It’s important to note here that an audio product with rolled-off bass can be made to sound subjectively flat (i.e., neutral) by rolling off the treble, and, accordingly, a product with boosted bass can be made to sound flat by boosting the treble. This explains why headphones that measure somewhat flatter than the Harman curve, or that have somewhat greater peaks in the bass and treble, might still sound fairly flat to a reviewer or a listening panel. But of course, if the bass and treble peaks are too extreme (or modest), the midrange will at some point be obscured (or emphasized), and the headphones will sound unnatural.
I’ve often included headphones or earphones that are close to the Harman curve in my comparison charts, and plan to do more of that going forward.
A friend of mine who has decades of experience in speaker measurement once joked of spectral decay measurements, “I’m not sure how important they are, but they do look pretty!” Of course, we know that these measurements identify resonances in a speaker or headphone. A spectral decay (sometimes called “waterfall”) measurement is essentially a frequency response measurement repeated within a certain time window (in this case, 25ms). Ideally, what you would see here are thin horizontal lines at the very top of the chart, following the color spectrum from red to green to blue, and the bottom 95% of the chart would be black. Any deviation from that -- the continuation of certain colors as you move down on the graph -- indicates a resonance.
Our understanding of how these beautifully colored streaks correspond with listener preferences in headphones isn’t strong, in part because so few headphones have serious resonances. Unlike speakers, which are usually made from large panels of wood that can vibrate, there’s not much in headphones (outside of the drivers) that’s large or compliant enough to produce a resonance within the audioband.
The further down one of the colored streaks extends from the baseline at the top, the longer the resonance lasts. The color of the resonance indicates its magnitude, and you can see the color scale on the right side of the chart. So the stronger the resonance, and the longer it lasts, the more you’re likely to hear it -- and you’ll hear an emphasis of the frequencies within the resonance band.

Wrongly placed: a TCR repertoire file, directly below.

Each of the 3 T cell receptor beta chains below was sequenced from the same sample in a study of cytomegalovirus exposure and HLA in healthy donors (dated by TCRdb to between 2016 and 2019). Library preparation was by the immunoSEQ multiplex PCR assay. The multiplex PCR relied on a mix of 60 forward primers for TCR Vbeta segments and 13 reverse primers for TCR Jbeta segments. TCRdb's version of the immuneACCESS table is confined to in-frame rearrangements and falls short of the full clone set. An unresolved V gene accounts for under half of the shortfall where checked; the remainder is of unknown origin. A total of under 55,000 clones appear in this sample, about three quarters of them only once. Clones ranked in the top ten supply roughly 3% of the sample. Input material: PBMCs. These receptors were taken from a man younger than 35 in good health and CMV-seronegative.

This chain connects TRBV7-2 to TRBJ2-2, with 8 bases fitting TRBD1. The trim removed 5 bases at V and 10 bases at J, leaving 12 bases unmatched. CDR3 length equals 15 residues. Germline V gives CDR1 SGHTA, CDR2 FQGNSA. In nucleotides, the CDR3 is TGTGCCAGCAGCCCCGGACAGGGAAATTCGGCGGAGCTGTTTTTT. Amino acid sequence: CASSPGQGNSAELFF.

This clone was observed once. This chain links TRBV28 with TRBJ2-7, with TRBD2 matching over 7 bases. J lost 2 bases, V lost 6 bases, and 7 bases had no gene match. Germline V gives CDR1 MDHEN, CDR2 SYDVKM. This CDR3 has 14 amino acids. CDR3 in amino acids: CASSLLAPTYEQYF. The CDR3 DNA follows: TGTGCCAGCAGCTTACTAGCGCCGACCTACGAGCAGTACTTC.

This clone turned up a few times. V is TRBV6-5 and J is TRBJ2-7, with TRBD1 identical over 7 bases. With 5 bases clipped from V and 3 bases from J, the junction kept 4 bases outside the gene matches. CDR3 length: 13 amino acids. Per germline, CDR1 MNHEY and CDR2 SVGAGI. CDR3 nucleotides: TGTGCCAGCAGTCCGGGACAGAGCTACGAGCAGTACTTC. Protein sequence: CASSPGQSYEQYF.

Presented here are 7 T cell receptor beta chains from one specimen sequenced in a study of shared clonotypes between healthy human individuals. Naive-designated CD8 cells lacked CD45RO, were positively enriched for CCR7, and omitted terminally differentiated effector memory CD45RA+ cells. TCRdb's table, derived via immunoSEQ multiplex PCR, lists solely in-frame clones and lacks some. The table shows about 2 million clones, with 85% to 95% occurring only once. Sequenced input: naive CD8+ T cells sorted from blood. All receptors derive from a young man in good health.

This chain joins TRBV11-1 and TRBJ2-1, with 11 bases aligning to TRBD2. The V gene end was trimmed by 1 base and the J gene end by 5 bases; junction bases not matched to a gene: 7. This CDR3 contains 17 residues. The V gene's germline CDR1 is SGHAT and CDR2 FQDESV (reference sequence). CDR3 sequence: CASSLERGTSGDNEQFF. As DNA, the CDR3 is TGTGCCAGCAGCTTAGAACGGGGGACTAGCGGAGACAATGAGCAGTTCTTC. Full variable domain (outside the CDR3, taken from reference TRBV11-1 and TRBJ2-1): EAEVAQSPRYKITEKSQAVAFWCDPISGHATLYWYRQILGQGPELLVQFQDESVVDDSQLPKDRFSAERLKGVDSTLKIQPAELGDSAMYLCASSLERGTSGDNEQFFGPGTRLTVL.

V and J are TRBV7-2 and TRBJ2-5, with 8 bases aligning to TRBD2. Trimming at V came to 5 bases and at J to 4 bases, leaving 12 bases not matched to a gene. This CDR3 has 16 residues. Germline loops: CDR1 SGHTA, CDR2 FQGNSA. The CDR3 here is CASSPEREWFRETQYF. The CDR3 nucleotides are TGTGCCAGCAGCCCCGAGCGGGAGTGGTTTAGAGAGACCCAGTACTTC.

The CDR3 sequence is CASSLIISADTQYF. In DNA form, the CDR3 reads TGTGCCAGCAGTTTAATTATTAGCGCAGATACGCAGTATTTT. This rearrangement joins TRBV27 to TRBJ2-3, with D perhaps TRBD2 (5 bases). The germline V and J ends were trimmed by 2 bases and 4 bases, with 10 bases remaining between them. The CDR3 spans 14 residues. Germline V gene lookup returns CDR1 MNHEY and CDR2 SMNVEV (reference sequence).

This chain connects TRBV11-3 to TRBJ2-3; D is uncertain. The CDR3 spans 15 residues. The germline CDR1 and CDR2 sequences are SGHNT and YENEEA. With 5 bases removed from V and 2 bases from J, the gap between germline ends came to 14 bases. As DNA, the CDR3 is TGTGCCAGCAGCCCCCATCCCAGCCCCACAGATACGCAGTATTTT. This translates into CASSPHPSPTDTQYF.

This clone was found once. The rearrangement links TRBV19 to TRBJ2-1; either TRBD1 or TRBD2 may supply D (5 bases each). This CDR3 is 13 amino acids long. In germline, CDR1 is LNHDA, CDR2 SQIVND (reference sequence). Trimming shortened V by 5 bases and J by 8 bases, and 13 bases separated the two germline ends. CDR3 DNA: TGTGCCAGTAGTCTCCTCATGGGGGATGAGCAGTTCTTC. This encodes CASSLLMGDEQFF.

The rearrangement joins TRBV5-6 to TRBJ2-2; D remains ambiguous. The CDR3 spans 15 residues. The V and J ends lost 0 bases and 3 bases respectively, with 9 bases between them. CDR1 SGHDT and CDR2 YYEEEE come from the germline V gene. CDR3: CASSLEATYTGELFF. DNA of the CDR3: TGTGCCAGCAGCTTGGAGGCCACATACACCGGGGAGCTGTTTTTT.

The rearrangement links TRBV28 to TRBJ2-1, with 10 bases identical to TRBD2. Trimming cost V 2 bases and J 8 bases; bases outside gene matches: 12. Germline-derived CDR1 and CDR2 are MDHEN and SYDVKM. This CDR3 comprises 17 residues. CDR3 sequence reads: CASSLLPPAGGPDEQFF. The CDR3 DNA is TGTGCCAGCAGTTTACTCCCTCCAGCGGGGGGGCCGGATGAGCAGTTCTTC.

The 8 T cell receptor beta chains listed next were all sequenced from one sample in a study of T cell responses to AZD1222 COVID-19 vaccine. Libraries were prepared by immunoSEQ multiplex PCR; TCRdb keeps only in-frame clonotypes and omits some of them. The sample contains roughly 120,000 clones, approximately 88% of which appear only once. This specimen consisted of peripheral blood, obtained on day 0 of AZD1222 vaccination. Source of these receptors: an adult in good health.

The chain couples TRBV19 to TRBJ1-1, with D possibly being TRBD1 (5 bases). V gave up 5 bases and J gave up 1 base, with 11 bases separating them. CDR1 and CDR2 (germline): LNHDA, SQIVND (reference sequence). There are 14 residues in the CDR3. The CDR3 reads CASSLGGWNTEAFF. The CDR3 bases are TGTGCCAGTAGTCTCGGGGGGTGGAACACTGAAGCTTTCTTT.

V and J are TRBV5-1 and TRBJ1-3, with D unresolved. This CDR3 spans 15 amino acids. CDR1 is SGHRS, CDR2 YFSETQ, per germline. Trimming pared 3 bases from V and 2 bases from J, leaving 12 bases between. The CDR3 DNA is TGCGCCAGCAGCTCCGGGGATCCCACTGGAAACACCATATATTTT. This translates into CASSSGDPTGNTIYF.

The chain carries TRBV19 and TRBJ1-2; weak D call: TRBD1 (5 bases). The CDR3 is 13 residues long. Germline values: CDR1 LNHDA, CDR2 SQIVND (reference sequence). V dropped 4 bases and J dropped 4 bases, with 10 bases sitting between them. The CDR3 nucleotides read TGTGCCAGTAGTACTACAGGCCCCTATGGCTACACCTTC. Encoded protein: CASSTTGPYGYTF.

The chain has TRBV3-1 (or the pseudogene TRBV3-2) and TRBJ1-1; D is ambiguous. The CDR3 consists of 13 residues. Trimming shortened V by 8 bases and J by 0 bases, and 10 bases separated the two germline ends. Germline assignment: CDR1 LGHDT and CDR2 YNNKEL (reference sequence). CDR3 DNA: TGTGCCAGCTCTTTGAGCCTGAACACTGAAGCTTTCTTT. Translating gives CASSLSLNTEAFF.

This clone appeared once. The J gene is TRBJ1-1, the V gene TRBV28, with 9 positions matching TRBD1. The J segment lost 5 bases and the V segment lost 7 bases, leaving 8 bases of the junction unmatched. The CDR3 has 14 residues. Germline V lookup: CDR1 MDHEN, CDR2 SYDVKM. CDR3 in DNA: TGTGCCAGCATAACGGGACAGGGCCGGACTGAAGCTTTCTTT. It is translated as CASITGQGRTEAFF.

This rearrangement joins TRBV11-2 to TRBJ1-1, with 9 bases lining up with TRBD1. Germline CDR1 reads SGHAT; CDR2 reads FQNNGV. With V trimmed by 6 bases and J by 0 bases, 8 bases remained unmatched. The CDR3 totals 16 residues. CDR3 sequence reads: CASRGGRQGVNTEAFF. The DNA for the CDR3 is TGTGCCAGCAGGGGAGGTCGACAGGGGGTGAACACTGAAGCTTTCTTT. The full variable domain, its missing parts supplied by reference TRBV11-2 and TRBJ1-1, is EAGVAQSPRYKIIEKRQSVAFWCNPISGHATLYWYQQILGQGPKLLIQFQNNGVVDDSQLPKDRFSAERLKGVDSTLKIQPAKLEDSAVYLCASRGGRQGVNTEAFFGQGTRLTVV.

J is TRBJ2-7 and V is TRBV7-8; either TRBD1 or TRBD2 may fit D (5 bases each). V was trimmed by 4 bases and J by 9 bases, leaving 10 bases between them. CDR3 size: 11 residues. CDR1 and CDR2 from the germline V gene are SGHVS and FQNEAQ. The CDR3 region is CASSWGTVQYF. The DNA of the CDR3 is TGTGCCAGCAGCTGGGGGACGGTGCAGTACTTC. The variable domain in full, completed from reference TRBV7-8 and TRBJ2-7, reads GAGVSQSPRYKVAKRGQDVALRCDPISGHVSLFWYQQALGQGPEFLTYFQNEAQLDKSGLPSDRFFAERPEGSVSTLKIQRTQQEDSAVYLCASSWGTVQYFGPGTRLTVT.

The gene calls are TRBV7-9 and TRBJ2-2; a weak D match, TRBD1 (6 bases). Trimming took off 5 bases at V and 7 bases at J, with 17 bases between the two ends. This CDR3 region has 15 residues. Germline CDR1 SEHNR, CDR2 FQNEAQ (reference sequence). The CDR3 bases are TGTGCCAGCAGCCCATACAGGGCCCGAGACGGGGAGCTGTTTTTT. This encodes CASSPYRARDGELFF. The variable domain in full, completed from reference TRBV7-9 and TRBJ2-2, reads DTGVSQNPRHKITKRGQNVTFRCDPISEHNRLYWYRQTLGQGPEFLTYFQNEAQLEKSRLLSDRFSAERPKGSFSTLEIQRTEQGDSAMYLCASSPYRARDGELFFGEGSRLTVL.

Once in a while, I do see headphones with a lot of resonance in the bass, which indicates they may sound boomy. I also occasionally see strong resonances around 3kHz, which correspond with the response peak described in the previous section; the stronger the peak, the more it’ll resonate, but I’m not sure this is a real problem, because as we saw above, emphasis of this frequency range is necessary for good sound in headphones.
With many open-back headphones, I see a lot of low-magnitude (-40dB or weaker) “hash” in the region between about 1 and 5kHz. I’m not certain why this happens, although one scientist I know suggested it’s caused by sound bouncing back and forth between the ear-cheek simulator and the driver diaphragm, and with no chamber behind the driver, there’s little or nothing to damp these reflections. (I had thought the hash is reflections of the headphones’ sound in the room coming back through the diaphragm, but placing 4" of recycled denim insulation -- an excellent sound absorber -- on the back of the headphones didn’t reduce the hash.) I speculate that this wouldn’t occur as much with a real cheek and ear, which wouldn’t be as reflective, and that this “hash” might have the subjective effect of making the sound of these headphones seem more spacious and open.
The chart above shows how the total harmonic distortion (THD) of a headphone varies with frequency, and at two different levels. Both of these levels are loud; 90dBA (measured with pink noise from my Clio 10 FW audio analyzer) is about as loud as I can stand to listen, while 100dBA is really louder than anyone should listen. But I’ve found these two levels are what “separate the men from the boys” in headphones, so to speak. Pretty much any headphones can play at 80dBA with no significant distortion. If headphones start to distort (usually in the bass) at levels above about 5% at 90dBA, you’ll probably notice that at loud levels. If they distort noticeably at only 100dBA, which is uncomfortably loud anyway, I don’t hold it much against them -- but if they don’t distort at 100dBA, which many headphones do not, then I give them extra credit for having robust drivers.
It’s important to remember here that while 0.5% THD is a commonly accepted threshold of audible amplifier distortion at 1kHz, the commonly accepted threshold for subwoofer distortion audibility is 10% THD. So if a headphone has 5% THD at 50Hz, it’s probably not a big deal.